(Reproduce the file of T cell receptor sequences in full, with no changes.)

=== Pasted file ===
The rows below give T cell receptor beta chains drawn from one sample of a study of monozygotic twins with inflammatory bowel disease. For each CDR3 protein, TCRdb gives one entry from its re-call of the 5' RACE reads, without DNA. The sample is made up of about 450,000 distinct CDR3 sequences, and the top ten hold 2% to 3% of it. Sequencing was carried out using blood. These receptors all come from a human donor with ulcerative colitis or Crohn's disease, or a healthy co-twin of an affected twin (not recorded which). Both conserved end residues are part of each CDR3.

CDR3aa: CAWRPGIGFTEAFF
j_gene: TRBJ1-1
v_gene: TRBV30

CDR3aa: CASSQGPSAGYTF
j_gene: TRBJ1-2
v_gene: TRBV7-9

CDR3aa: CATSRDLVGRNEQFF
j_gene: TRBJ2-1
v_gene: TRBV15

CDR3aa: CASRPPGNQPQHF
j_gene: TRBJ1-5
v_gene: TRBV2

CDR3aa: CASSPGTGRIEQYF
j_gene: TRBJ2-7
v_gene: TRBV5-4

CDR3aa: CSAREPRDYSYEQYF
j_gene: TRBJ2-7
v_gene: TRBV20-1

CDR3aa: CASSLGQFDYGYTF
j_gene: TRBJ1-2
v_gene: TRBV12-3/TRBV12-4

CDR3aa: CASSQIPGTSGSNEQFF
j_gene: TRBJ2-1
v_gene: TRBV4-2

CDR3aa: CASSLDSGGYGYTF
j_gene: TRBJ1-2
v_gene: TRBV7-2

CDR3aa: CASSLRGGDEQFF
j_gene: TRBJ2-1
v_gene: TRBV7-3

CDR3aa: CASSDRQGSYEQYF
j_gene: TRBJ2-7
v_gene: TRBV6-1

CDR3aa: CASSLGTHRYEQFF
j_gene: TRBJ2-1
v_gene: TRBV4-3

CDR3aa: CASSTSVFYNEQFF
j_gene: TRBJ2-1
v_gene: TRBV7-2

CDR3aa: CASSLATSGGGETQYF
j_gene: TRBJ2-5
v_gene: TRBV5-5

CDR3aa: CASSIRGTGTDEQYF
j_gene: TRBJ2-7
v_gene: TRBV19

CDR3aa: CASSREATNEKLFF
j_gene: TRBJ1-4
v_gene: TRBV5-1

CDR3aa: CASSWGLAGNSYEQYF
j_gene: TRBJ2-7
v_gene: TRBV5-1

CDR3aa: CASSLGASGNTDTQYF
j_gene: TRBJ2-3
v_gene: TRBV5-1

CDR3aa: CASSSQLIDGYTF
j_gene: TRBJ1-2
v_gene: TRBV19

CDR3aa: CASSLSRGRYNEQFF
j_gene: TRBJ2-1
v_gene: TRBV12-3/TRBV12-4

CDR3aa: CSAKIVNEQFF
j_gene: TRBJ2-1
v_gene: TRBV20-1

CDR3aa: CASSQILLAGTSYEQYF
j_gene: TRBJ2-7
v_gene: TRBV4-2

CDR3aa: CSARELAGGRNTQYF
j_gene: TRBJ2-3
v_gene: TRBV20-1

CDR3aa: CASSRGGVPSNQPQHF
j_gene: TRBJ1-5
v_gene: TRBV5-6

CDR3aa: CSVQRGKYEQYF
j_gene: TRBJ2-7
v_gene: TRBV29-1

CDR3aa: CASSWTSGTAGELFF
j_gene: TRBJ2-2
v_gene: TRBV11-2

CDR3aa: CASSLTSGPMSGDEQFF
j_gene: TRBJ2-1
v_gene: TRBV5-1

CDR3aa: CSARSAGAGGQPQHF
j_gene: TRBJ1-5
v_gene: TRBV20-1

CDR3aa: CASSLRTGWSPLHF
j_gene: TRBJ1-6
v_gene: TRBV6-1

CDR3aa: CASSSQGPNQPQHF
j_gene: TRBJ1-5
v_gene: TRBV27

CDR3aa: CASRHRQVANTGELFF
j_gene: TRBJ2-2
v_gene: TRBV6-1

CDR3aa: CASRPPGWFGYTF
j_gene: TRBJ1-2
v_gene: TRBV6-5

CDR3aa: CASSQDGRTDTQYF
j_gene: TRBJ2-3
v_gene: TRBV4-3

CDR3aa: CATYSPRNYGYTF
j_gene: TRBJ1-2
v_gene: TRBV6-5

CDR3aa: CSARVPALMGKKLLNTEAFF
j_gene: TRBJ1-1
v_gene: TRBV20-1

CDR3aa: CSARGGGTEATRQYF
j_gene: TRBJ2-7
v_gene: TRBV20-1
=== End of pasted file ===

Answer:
The rows below give T cell receptor beta chains drawn from one sample of a study of monozygotic twins with inflammatory bowel disease. For each CDR3 protein, TCRdb gives one entry from its re-call of the 5' RACE reads, without DNA. The sample is made up of about 450,000 distinct CDR3 sequences, and the top ten hold 2% to 3% of it. Sequencing was carried out using blood. These receptors all come from a human donor with ulcerative colitis or Crohn's disease, or a healthy co-twin of an affected twin (not recorded which). Both conserved end residues are part of each CDR3.

CDR3aa: CAWRPGIGFTEAFF
j_gene: TRBJ1-1
v_gene: TRBV30

CDR3aa: CASSQGPSAGYTF
j_gene: TRBJ1-2
v_gene: TRBV7-9

CDR3aa: CATSRDLVGRNEQFF
j_gene: TRBJ2-1
v_gene: TRBV15

CDR3aa: CASRPPGNQPQHF
j_gene: TRBJ1-5
v_gene: TRBV2

CDR3aa: CASSPGTGRIEQYF
j_gene: TRBJ2-7
v_gene: TRBV5-4

CDR3aa: CSAREPRDYSYEQYF
j_gene: TRBJ2-7
v_gene: TRBV20-1

CDR3aa: CASSLGQFDYGYTF
j_gene: TRBJ1-2
v_gene: TRBV12-3/TRBV12-4

CDR3aa: CASSQIPGTSGSNEQFF
j_gene: TRBJ2-1
v_gene: TRBV4-2

CDR3aa: CASSLDSGGYGYTF
j_gene: TRBJ1-2
v_gene: TRBV7-2

CDR3aa: CASSLRGGDEQFF
j_gene: TRBJ2-1
v_gene: TRBV7-3

CDR3aa: CASSDRQGSYEQYF
j_gene: TRBJ2-7
v_gene: TRBV6-1

CDR3aa: CASSLGTHRYEQFF
j_gene: TRBJ2-1
v_gene: TRBV4-3

CDR3aa: CASSTSVFYNEQFF
j_gene: TRBJ2-1
v_gene: TRBV7-2

CDR3aa: CASSLATSGGGETQYF
j_gene: TRBJ2-5
v_gene: TRBV5-5

CDR3aa: CASSIRGTGTDEQYF
j_gene: TRBJ2-7
v_gene: TRBV19

CDR3aa: CASSREATNEKLFF
j_gene: TRBJ1-4
v_gene: TRBV5-1

CDR3aa: CASSWGLAGNSYEQYF
j_gene: TRBJ2-7
v_gene: TRBV5-1

CDR3aa: CASSLGASGNTDTQYF
j_gene: TRBJ2-3
v_gene: TRBV5-1

CDR3aa: CASSSQLIDGYTF
j_gene: TRBJ1-2
v_gene: TRBV19

CDR3aa: CASSLSRGRYNEQFF
j_gene: TRBJ2-1
v_gene: TRBV12-3/TRBV12-4

CDR3aa: CSAKIVNEQFF
j_gene: TRBJ2-1
v_gene: TRBV20-1

CDR3aa: CASSQILLAGTSYEQYF
j_gene: TRBJ2-7
v_gene: TRBV4-2

CDR3aa: CSARELAGGRNTQYF
j_gene: TRBJ2-3
v_gene: TRBV20-1

CDR3aa: CASSRGGVPSNQPQHF
j_gene: TRBJ1-5
v_gene: TRBV5-6

CDR3aa: CSVQRGKYEQYF
j_gene: TRBJ2-7
v_gene: TRBV29-1

CDR3aa: CASSWTSGTAGELFF
j_gene: TRBJ2-2
v_gene: TRBV11-2

CDR3aa: CASSLTSGPMSGDEQFF
j_gene: TRBJ2-1
v_gene: TRBV5-1

CDR3aa: CSARSAGAGGQPQHF
j_gene: TRBJ1-5
v_gene: TRBV20-1

CDR3aa: CASSLRTGWSPLHF
j_gene: TRBJ1-6
v_gene: TRBV6-1

CDR3aa: CASSSQGPNQPQHF
j_gene: TRBJ1-5
v_gene: TRBV27

CDR3aa: CASRHRQVANTGELFF
j_gene: TRBJ2-2
v_gene: TRBV6-1

CDR3aa: CASRPPGWFGYTF
j_gene: TRBJ1-2
v_gene: TRBV6-5

CDR3aa: CASSQDGRTDTQYF
j_gene: TRBJ2-3
v_gene: TRBV4-3

CDR3aa: CATYSPRNYGYTF
j_gene: TRBJ1-2
v_gene: TRBV6-5

CDR3aa: CSARVPALMGKKLLNTEAFF
j_gene: TRBJ1-1
v_gene: TRBV20-1

CDR3aa: CSARGGGTEATRQYF
j_gene: TRBJ2-7
v_gene: TRBV20-1